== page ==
Prompt: How are messages embedded in visual culture? How, in turn, are photographs, videos, illustrations, performances, graphic novels, sculptures, and technological innovations - and more - used to communicate an idea or position? And what might it mean to make something that doesn't fit into any one category as we know it?
Kazakhstan was part of Russian rule for an extensive period and as a result the culture changed. Several of the superstitions that were once part of the old culture were not part of the new culture. New superstitions replaced old ones, and now are integrated into the new culture. It is evident that Kazakhstan’s integration into the Soviet Union has had a lasting impact on Kazakh culture that is still observable today – with many superstitions of Russian origin now having a place in common Kazakh folklore. Kazakhstan, located in Central Asia, is a very superstitious country. While the true definition of a superstition varies between regions—often described as beliefs that are motivated by fear. Contrary to this popular belief, Bronisław Malinowski, a very notable Polish Anthropologist, believes that superstition can actually reduce anxiety.1 Superstitions usually revolve around beliefs that people have that relate to supernatural powers.2 Not all superstitions have to relate to supernatural powers but the majority of them do. They vary from country to country but there are interesting instances where a collective of people around the world share similar superstitions. It is easy to understand the meaning of the word superstition but the real question that seems to puzzle many is: Why do people believe in superstitions in the first place?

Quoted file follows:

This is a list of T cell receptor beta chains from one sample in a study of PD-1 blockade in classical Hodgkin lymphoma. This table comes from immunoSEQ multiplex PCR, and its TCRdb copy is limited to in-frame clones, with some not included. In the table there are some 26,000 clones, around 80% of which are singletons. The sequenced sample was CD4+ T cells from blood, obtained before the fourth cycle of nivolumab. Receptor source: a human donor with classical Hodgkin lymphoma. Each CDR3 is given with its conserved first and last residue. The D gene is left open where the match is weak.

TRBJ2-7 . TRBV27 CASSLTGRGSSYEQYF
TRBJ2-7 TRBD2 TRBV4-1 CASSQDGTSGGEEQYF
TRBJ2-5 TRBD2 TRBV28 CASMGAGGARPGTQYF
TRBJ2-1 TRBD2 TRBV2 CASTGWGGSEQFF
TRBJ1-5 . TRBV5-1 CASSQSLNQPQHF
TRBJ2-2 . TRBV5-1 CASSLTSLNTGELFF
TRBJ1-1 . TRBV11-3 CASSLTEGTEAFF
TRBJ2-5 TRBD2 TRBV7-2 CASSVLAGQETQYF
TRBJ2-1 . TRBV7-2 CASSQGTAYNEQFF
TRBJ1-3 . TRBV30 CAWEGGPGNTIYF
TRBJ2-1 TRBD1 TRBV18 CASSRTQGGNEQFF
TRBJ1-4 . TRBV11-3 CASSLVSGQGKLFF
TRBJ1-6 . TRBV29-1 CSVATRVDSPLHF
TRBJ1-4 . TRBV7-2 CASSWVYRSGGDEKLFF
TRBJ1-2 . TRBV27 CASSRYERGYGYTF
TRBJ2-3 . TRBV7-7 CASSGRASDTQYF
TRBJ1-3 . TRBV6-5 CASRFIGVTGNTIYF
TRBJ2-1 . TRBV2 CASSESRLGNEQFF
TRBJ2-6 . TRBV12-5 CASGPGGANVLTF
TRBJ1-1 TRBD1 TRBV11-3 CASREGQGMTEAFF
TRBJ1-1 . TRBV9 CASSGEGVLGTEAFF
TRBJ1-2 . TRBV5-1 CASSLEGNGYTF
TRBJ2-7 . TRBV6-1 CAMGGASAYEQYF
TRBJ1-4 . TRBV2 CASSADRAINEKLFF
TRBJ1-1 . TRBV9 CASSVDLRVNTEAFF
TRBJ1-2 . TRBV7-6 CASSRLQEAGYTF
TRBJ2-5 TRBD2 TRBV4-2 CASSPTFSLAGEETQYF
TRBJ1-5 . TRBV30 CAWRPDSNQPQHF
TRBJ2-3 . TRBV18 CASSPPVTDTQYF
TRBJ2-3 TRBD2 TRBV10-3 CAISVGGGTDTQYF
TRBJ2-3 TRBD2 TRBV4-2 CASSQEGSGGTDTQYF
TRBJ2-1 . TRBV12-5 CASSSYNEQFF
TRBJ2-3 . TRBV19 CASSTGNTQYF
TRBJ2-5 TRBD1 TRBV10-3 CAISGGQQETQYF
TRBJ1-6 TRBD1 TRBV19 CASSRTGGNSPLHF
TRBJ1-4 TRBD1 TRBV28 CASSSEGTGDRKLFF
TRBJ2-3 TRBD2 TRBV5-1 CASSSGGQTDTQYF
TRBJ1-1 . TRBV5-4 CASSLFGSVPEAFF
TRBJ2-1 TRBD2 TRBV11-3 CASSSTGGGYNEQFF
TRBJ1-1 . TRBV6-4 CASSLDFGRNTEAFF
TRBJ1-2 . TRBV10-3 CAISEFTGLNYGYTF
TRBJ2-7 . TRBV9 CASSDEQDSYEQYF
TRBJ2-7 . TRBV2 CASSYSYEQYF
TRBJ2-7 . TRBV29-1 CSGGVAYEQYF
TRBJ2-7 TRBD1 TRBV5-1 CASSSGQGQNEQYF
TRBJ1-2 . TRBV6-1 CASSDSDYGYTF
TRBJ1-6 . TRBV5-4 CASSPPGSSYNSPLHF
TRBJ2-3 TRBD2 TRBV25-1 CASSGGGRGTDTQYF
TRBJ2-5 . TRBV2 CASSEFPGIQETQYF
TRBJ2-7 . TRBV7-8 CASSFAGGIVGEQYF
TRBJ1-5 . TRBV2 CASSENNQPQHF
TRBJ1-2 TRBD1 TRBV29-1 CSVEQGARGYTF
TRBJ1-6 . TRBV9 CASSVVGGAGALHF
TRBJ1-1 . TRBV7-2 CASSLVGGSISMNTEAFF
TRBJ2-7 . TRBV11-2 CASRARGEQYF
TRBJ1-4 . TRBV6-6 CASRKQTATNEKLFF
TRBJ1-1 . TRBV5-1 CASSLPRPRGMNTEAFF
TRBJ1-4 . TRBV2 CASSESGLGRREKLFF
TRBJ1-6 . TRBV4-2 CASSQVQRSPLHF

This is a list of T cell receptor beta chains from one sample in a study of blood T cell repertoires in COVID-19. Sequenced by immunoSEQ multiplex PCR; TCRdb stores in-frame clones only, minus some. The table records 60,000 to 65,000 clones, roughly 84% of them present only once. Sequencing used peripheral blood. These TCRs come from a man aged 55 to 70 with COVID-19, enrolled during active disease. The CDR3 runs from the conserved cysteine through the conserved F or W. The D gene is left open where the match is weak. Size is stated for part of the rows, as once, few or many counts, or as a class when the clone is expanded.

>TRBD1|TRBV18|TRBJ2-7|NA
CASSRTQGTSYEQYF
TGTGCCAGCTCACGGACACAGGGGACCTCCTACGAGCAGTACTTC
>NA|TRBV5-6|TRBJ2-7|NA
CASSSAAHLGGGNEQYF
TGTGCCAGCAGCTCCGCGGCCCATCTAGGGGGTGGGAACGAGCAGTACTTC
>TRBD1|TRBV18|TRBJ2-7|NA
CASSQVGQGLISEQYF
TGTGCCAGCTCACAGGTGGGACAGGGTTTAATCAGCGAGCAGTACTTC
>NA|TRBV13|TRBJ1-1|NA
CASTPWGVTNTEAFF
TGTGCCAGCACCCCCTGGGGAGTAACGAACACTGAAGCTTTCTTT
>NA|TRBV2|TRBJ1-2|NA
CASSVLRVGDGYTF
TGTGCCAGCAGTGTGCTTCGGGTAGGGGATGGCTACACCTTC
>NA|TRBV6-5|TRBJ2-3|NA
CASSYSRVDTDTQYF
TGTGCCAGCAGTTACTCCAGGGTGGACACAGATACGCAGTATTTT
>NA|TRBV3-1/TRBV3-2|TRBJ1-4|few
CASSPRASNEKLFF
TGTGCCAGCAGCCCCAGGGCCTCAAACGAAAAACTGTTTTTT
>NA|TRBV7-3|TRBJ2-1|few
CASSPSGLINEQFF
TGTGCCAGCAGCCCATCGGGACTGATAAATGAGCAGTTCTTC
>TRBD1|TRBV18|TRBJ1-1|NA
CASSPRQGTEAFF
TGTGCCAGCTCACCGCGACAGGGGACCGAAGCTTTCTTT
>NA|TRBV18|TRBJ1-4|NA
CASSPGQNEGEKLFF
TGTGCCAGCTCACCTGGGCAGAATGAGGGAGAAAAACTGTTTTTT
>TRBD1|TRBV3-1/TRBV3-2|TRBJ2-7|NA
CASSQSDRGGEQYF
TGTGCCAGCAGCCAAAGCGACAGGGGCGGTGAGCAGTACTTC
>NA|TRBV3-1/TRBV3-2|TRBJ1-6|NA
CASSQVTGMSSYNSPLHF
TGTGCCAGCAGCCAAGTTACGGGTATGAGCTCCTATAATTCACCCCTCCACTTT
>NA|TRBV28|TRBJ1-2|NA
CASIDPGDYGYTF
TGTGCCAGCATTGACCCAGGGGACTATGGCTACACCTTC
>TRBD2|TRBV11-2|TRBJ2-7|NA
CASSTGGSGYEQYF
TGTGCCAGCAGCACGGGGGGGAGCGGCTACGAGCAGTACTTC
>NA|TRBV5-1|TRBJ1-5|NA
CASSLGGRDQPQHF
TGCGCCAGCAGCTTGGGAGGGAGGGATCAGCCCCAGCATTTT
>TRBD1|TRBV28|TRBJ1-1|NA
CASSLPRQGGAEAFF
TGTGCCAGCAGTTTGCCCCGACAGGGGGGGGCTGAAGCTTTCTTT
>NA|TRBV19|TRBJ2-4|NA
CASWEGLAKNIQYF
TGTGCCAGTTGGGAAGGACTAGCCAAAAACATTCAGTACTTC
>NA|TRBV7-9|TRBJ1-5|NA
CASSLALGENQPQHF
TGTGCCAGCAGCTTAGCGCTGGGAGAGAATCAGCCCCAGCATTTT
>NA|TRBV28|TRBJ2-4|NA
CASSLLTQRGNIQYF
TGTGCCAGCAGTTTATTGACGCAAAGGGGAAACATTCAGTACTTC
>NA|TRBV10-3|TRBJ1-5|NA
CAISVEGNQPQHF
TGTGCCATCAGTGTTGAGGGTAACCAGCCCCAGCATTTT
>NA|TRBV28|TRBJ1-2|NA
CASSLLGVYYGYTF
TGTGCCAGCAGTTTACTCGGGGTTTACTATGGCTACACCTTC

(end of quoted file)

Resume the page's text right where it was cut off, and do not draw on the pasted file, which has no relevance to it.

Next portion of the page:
1 Vyse, Stuart A.. Believing in Magic: The Psychology of Superstition (Updated Edition). Cary, NC, USA: Oxford University Press, USA, 2013. Accessed March 7, 2015. ProQuest ebrary.
2 Read, Carveth. The Origin of Man and His Superstitions. Toronto: Cambridge University Press, 1848. 374.